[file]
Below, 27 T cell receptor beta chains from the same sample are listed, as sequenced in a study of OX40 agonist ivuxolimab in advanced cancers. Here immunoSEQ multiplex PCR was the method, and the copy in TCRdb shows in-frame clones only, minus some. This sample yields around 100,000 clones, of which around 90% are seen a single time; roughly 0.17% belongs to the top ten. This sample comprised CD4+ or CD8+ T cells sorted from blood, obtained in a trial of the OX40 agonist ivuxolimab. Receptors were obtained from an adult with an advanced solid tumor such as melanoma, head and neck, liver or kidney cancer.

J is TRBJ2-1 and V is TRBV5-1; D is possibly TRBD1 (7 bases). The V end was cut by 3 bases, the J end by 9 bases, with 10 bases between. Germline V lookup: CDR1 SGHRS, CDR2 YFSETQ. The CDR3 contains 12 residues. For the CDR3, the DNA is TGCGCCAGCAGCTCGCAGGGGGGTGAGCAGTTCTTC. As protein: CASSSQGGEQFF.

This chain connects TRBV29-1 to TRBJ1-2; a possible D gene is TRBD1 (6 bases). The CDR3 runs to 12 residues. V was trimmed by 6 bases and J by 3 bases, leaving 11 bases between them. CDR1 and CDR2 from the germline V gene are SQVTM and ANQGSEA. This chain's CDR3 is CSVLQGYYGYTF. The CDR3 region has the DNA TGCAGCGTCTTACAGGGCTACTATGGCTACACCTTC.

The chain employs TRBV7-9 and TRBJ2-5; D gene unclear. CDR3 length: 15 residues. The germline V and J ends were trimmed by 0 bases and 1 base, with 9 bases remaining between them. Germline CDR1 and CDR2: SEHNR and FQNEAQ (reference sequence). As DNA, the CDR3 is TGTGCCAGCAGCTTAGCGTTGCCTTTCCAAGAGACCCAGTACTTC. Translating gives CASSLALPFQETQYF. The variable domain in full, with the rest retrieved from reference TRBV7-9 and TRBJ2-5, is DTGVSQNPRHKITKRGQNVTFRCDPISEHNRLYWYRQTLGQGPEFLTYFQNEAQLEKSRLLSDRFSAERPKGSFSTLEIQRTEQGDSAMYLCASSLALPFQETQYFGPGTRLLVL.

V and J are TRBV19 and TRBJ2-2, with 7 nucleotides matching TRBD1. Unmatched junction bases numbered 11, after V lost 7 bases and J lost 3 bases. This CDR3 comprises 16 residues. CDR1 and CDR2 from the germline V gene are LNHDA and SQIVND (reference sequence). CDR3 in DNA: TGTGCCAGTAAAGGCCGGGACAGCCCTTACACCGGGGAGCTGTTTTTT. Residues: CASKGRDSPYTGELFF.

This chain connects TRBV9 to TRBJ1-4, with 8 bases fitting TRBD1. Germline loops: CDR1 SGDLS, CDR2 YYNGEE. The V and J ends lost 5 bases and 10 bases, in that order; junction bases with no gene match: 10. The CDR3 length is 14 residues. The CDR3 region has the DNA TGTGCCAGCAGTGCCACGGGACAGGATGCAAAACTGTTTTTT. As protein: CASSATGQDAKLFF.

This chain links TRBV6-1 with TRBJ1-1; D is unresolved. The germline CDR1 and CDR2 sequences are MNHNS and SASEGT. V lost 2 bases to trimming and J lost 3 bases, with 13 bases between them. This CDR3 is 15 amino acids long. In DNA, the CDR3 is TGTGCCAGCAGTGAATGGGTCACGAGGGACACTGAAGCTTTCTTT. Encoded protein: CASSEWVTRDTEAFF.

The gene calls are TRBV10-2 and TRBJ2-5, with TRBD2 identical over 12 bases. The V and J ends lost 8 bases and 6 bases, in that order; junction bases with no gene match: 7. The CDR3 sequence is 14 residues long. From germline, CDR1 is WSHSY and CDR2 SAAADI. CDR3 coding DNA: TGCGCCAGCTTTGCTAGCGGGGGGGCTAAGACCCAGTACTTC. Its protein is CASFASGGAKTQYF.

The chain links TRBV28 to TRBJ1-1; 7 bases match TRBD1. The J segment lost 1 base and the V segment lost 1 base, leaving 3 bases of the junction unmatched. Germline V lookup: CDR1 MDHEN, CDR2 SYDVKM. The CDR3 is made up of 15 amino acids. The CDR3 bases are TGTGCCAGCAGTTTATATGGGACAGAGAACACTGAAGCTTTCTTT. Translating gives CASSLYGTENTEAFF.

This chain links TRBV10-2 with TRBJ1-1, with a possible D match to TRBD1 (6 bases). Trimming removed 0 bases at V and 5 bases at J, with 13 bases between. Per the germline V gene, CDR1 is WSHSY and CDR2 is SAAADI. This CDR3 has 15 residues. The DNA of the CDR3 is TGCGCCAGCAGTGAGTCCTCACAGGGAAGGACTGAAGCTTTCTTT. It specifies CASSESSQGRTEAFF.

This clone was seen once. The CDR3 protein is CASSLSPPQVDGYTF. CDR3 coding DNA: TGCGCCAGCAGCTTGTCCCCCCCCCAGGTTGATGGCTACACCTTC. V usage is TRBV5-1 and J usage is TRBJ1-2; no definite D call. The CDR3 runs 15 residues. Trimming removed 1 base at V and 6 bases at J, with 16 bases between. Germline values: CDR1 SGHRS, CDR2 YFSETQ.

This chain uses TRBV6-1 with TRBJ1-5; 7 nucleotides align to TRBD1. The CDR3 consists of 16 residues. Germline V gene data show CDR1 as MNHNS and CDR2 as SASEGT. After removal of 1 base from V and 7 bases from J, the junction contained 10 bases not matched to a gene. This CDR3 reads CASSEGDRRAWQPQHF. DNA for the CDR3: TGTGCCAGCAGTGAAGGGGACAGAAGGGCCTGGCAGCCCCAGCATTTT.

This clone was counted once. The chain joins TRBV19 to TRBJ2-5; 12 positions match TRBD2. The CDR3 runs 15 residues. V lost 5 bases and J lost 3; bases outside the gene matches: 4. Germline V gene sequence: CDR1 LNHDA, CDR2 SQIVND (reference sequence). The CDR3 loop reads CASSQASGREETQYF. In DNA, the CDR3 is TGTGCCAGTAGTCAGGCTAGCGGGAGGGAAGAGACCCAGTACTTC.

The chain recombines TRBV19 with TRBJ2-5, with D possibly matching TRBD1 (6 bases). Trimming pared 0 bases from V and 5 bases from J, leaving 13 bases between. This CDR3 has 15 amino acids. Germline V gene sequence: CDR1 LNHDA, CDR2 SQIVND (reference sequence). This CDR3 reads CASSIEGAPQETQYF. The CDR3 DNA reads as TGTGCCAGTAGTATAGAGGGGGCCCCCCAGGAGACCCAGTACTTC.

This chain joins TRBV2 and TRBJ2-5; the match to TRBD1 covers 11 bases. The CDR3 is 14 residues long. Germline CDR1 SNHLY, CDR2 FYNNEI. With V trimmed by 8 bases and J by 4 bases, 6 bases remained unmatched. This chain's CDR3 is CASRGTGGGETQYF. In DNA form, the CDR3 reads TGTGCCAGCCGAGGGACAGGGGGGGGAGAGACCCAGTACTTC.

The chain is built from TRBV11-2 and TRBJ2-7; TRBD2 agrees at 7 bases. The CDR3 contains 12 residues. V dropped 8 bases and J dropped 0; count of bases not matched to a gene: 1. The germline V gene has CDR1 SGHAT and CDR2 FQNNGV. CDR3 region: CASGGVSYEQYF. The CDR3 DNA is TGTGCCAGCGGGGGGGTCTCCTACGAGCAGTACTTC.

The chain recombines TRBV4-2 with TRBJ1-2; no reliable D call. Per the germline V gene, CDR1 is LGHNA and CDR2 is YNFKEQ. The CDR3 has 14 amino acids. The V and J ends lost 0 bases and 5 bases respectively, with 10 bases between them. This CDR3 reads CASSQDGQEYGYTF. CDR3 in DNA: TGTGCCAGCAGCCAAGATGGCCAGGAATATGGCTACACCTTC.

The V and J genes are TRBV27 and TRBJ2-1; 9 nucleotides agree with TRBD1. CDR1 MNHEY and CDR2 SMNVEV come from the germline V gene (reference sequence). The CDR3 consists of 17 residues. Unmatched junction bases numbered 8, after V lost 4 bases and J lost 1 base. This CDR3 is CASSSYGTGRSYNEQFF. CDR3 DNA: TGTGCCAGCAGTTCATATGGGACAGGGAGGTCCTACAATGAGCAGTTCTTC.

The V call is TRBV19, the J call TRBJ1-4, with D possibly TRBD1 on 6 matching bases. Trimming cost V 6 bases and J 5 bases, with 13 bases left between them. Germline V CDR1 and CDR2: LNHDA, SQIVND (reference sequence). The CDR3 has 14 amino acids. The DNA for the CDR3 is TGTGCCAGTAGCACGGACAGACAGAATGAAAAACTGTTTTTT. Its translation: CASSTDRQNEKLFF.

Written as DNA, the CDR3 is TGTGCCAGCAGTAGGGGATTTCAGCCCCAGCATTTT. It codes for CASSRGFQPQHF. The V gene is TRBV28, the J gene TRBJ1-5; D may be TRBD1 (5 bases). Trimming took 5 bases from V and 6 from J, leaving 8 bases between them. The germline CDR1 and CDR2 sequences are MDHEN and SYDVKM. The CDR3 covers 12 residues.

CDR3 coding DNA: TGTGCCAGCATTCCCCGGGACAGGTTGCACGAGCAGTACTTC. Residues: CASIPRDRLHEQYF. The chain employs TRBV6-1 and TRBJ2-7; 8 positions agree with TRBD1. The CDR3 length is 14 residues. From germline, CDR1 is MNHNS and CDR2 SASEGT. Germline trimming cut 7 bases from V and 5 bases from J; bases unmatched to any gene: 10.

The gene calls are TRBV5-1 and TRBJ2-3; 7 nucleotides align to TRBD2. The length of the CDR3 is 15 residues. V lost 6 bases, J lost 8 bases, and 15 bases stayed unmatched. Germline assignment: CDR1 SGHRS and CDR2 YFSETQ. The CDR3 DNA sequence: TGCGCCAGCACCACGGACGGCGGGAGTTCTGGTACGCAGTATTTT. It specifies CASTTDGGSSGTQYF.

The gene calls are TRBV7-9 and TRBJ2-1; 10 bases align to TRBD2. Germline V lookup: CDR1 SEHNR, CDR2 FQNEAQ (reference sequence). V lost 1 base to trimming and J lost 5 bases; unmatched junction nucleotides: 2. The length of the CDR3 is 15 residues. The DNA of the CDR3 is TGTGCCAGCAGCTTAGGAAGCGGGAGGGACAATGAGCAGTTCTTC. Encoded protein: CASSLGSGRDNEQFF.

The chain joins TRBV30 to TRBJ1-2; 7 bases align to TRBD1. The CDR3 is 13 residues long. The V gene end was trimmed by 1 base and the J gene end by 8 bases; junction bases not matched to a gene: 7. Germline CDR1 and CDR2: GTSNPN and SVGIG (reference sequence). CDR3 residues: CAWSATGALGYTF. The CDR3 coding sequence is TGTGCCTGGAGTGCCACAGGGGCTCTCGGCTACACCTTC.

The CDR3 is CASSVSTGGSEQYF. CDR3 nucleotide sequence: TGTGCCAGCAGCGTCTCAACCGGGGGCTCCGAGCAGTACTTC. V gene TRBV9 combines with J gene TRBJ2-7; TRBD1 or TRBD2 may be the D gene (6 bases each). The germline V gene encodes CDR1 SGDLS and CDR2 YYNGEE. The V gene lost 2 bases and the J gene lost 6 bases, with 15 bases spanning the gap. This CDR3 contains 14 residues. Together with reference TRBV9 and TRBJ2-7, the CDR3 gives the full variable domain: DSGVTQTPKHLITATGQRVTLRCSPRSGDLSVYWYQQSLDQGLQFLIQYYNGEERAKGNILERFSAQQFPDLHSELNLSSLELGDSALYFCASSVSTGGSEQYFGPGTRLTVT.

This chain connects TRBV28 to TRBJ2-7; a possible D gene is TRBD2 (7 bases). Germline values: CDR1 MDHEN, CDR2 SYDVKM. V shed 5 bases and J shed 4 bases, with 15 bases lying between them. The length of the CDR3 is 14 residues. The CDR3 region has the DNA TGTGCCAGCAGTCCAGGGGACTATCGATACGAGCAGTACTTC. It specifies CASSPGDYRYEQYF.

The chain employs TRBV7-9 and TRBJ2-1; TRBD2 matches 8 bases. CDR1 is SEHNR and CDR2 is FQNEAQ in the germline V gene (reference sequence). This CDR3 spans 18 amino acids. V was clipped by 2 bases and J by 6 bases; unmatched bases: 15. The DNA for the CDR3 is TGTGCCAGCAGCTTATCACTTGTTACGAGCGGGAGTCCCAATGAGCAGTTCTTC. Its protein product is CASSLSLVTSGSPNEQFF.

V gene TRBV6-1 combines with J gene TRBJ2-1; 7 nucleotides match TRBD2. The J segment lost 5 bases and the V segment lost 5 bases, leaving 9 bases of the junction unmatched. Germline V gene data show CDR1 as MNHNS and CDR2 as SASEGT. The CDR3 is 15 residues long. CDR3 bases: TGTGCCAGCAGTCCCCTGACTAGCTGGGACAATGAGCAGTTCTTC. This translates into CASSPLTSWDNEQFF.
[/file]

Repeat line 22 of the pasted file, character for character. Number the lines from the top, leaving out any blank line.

The gene calls are TRBV5-1 and TRBJ2-3; 7 nucleotides align to TRBD2. The length of the CDR3 is 15 residues. V lost 6 bases, J lost 8 bases, and 15 bases stayed unmatched. Germline assignment: CDR1 SGHRS and CDR2 YFSETQ. The CDR3 DNA sequence: TGCGCCAGCACCACGGACGGCGGGAGTTCTGGTACGCAGTATTTT. It specifies CASTTDGGSSGTQYF.